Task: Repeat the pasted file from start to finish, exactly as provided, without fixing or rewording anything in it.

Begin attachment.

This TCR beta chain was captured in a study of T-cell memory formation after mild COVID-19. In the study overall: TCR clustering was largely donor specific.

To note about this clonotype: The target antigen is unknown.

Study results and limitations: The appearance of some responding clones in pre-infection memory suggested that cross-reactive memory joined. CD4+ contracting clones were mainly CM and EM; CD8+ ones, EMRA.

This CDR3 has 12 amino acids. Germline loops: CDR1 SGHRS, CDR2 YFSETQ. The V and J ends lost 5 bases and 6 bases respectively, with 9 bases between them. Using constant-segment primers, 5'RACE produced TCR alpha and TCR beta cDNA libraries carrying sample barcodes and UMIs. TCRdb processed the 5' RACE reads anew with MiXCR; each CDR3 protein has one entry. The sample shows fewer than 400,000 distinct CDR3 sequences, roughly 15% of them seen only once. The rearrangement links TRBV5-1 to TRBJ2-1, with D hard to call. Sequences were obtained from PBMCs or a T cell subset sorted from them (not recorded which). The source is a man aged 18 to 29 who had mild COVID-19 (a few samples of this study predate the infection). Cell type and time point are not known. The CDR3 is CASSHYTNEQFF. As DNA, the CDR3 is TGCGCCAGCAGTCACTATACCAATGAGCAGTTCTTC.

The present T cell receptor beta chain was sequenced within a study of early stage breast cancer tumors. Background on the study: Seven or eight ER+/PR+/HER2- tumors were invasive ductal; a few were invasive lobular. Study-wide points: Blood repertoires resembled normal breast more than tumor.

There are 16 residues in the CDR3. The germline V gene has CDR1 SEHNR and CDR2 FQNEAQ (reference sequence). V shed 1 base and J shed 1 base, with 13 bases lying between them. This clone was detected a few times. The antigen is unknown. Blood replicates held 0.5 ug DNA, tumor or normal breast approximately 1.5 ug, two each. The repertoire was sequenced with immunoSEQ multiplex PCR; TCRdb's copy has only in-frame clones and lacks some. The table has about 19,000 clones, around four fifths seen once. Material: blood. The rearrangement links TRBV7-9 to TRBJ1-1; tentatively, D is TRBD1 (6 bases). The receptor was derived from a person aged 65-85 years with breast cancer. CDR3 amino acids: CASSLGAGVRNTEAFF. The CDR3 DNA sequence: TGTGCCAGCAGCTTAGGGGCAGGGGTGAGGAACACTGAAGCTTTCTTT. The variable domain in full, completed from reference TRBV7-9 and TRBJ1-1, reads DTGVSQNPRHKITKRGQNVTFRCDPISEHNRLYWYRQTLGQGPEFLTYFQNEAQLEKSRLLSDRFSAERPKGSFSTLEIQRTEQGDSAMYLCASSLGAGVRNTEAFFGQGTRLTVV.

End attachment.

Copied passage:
This TCR beta chain was captured in a study of T-cell memory formation after mild COVID-19. In the study overall: TCR clustering was largely donor specific.

To note about this clonotype: The target antigen is unknown.

Study results and limitations: The appearance of some responding clones in pre-infection memory suggested that cross-reactive memory joined. CD4+ contracting clones were mainly CM and EM; CD8+ ones, EMRA.

This CDR3 has 12 amino acids. Germline loops: CDR1 SGHRS, CDR2 YFSETQ. The V and J ends lost 5 bases and 6 bases respectively, with 9 bases between them. Using constant-segment primers, 5'RACE produced TCR alpha and TCR beta cDNA libraries carrying sample barcodes and UMIs. TCRdb processed the 5' RACE reads anew with MiXCR; each CDR3 protein has one entry. The sample shows fewer than 400,000 distinct CDR3 sequences, roughly 15% of them seen only once. The rearrangement links TRBV5-1 to TRBJ2-1, with D hard to call. Sequences were obtained from PBMCs or a T cell subset sorted from them (not recorded which). The source is a man aged 18 to 29 who had mild COVID-19 (a few samples of this study predate the infection). Cell type and time point are not known. The CDR3 is CASSHYTNEQFF. As DNA, the CDR3 is TGCGCCAGCAGTCACTATACCAATGAGCAGTTCTTC.

The present T cell receptor beta chain was sequenced within a study of early stage breast cancer tumors. Background on the study: Seven or eight ER+/PR+/HER2- tumors were invasive ductal; a few were invasive lobular. Study-wide points: Blood repertoires resembled normal breast more than tumor.

There are 16 residues in the CDR3. The germline V gene has CDR1 SEHNR and CDR2 FQNEAQ (reference sequence). V shed 1 base and J shed 1 base, with 13 bases lying between them. This clone was detected a few times. The antigen is unknown. Blood replicates held 0.5 ug DNA, tumor or normal breast approximately 1.5 ug, two each. The repertoire was sequenced with immunoSEQ multiplex PCR; TCRdb's copy has only in-frame clones and lacks some. The table has about 19,000 clones, around four fifths seen once. Material: blood. The rearrangement links TRBV7-9 to TRBJ1-1; tentatively, D is TRBD1 (6 bases). The receptor was derived from a person aged 65-85 years with breast cancer. CDR3 amino acids: CASSLGAGVRNTEAFF. The CDR3 DNA sequence: TGTGCCAGCAGCTTAGGGGCAGGGGTGAGGAACACTGAAGCTTTCTTT. The variable domain in full, completed from reference TRBV7-9 and TRBJ1-1, reads DTGVSQNPRHKITKRGQNVTFRCDPISEHNRLYWYRQTLGQGPEFLTYFQNEAQLEKSRLLSDRFSAERPKGSFSTLEIQRTEQGDSAMYLCASSLGAGVRNTEAFFGQGTRLTVV.